ISIS knocks at Jordan’s door

Friday 11/03/2016
ISIS is changing tactics to become more confrontational

AMMAN - Jordanian officials had boast­ed their country was free of the Islamic State (ISIS), though they were anxious the jihadists were at the country’s doorstep in neighbouring Syria and Iraq.
But in late February, two separate crackdowns on armed groups in northern Jordan led to the arrest of dozens of militants, 13 of whom are said to be ISIS jihadists, including some non-Jordanian Arabs, accord­ing to two Jordanian officials.
The others are affiliated with the al-Qaeda-linked Jabhat al-Nusra, said officials who declined to be identified citing the sensitivity of their information during the inves­tigation.
A third crackdown on March 1st was the fiercest and trickiest, dis­turbing the country’s relative peace and reputation as a stable and se­cure oasis in a region plagued by wars and violence.
The operation involved storm­ing an abandoned four-storey, white-limestone building with 20 militants inside, the officials said, adding that all the militants were trained ISIS jihadists, with some having just returned from battle­fronts in Syria and Iraq.
The militants were heavily armed and most wore explosive belts, enough to destroy the neighbour­hood on the edge of Irbid camp for Palestinian refugees, where at least 2,000 people live.
A Jordanian military captain and seven ISIS militants were killed in fighting just outside Irbid, Jordan’s third most populous city, according to a statement by the General Intel­ligence Agency. Thirteen ISIS jihad­ists were taken into police custody for questioning.
Jordanian Interior Minister Sala­meh Hammad said in late January that “there are no ISIS sleeping cells in Jordan”, although his predeces­sor had warned in early 2015 of an ISIS presence in the country.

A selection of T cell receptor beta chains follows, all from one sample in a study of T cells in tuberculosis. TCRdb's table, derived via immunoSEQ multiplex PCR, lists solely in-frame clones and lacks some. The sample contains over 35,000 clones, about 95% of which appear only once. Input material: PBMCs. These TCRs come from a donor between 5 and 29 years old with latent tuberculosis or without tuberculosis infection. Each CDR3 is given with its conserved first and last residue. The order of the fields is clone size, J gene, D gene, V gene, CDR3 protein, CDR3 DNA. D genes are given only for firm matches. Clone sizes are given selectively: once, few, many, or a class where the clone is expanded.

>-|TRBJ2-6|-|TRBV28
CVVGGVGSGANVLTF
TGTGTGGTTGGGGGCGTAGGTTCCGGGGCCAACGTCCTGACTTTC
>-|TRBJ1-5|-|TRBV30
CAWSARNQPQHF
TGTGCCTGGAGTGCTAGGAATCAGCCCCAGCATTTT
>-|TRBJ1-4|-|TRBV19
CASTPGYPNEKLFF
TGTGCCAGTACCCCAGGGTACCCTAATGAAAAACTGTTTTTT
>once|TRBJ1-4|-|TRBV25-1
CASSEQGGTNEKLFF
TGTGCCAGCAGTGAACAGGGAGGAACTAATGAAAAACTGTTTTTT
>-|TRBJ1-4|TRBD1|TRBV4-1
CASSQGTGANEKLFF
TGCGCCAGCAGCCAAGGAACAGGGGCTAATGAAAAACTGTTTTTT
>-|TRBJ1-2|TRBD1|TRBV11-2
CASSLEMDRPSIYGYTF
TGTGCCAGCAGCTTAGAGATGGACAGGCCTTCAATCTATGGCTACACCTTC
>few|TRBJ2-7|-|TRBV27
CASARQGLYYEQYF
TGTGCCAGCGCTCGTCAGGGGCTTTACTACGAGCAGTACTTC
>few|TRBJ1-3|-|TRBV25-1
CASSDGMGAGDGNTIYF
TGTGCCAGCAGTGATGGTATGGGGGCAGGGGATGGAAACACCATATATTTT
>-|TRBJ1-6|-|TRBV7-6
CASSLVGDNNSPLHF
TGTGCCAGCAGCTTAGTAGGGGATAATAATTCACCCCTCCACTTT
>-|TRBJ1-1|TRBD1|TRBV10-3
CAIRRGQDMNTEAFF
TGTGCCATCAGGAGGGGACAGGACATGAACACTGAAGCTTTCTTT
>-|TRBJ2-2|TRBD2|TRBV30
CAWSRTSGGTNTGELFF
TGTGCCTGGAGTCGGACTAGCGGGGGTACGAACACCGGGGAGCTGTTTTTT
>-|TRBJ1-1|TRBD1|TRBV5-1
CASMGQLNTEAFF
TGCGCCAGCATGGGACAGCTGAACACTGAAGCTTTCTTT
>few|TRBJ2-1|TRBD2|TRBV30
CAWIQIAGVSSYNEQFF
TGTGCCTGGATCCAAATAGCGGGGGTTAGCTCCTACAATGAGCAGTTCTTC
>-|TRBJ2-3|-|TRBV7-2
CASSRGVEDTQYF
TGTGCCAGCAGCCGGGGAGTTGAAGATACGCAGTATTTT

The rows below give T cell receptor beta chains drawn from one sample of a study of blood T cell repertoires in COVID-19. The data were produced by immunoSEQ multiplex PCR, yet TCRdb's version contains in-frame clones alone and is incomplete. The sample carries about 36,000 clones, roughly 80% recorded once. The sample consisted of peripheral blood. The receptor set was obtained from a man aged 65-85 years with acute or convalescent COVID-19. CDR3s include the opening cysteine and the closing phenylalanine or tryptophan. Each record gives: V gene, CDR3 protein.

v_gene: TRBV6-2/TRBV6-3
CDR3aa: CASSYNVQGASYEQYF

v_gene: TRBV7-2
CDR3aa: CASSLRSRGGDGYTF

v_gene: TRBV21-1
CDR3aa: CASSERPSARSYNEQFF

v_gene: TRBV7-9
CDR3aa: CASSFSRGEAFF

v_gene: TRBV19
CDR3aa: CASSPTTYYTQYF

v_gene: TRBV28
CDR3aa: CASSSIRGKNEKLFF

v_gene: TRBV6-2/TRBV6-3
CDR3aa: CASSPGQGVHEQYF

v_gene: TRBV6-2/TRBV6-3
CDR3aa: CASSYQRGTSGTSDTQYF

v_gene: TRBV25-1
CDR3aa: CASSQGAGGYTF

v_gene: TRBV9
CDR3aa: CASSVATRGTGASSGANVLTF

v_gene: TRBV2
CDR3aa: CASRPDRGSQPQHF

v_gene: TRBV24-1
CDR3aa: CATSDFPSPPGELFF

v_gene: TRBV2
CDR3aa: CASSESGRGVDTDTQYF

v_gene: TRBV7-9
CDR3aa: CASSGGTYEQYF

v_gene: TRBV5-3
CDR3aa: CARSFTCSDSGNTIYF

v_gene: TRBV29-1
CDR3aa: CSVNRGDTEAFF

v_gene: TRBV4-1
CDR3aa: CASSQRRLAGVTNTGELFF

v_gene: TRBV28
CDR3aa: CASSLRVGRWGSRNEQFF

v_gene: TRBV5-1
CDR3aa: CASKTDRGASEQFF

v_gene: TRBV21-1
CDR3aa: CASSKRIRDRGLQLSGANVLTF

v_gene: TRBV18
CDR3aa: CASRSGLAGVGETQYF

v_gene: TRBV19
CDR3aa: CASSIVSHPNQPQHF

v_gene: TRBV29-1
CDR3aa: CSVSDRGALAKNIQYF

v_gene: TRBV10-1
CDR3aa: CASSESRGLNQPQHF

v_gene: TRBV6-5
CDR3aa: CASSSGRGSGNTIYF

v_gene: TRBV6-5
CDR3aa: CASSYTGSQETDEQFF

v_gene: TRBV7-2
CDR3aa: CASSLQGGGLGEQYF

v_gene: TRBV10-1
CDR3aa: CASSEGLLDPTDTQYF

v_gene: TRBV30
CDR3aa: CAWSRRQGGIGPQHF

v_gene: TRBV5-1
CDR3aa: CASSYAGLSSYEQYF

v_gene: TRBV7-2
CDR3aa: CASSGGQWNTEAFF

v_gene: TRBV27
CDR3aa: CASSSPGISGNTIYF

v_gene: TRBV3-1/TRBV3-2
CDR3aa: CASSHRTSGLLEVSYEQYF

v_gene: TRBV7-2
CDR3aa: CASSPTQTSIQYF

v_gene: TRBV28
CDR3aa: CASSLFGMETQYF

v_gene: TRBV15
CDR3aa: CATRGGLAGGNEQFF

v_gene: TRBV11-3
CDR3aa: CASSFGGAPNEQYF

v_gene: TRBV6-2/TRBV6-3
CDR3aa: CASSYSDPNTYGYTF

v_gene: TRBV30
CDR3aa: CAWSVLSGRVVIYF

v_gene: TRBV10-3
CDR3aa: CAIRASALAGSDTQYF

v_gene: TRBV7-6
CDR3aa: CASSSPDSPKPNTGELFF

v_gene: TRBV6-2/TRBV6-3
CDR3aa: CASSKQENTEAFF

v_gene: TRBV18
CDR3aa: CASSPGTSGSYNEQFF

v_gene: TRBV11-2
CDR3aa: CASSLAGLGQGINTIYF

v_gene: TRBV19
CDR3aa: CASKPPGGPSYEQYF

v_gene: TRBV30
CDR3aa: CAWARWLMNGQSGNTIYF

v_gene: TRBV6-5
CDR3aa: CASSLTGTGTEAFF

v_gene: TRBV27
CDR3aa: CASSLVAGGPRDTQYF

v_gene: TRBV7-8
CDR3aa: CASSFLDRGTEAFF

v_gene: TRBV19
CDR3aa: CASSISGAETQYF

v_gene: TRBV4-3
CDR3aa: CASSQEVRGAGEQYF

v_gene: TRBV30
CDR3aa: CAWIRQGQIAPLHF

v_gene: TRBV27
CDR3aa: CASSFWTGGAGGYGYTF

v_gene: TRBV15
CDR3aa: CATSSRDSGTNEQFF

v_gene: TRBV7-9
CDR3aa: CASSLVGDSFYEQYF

The ISIS March 1st battles with Jordanian security forces, which lasted more than ten hours, indi­cated it was changing tactics to become more confrontational. In earlier crackdowns, alleged ISIS or other militants surrendered peace­fully.
One of the Jordanian officials said the arrests foiled a serious terror plot just hours before it was due to be carried out.
“They had planned to attack sev­eral vital Jordanian institutions, using the arms they had and the explosive vests,” the official said. “Their zero hour was 12 hours after they were arrested.”
Jordanian analyst Mohammad Abu Rumman said the resistance was unprecedented and may point to a new fatwa that orders “ISIS ji­hadists and loyalists in Jordan not to surrender and instead to resort to armed resistance”.
“There’s also a significant chang­ing trend,” Rumman said. “Militant elements from Jordan used to travel abroad to join the group but with the tightening of the borders and the beefed-up security measures, it seems that its loyalists are thinking seriously of bringing the confronta­tion to Jordan.
“We have seen what a little group was able to do in terms of destroy­ing peace and tranquillity. I wonder if this may not incite other ISIS ac­tivists to follow suit,” he said.
ISIS has followers in Jordan, al­though government officials stress they are only sympathisers, while the actual jihadists are fighting in Iraq and Syria. It is estimated 2,000 Jordanians went to fight in Syria; at least 300-400 joined ISIS and half were killed in battles. Security offi­cials would only say the investiga­tion will determine a motive and the timing of the March 1st attack, how such large weapon stockpiles were purchased or smuggled into Jordan and whether this was an isolated incident or one of a series and what is the message to the government. Security was beefed up around various areas, such as public parks, malls, movie theatres, Amman air­port, Western hotels and diplomatic missions across the country.
The potential target of the March attack that has emerged is the Uni­versity of Yarmouk, a state college with thousands of students en­rolled from Jordan and Gulf Arab states, primarily Saudi Arabia, Ku­wait, Oman and the United Arab Emirates.
Jordan is an active member of a US-led coalition fighting ISIS in Iraq and Syria.
Hours after the bungled plot was uncovered, the United States deliv­ered eight UH 60A Black Hawk heli­copters to Jordan, worth $200 mil­lion. US Ambassador Alice G. Wells said the aircraft were intended to help “provide Jordan with another tool for safeguarding its frontiers”.
Since February 2015, the United States has reportedly delivered to Jordan upward of 26,000 weapons, more than 3 million rounds of am­munition and hundreds of bombs. Wells said the United States wanted to ensure the Jordanian military was able to continue to respond quickly to threats along its border.

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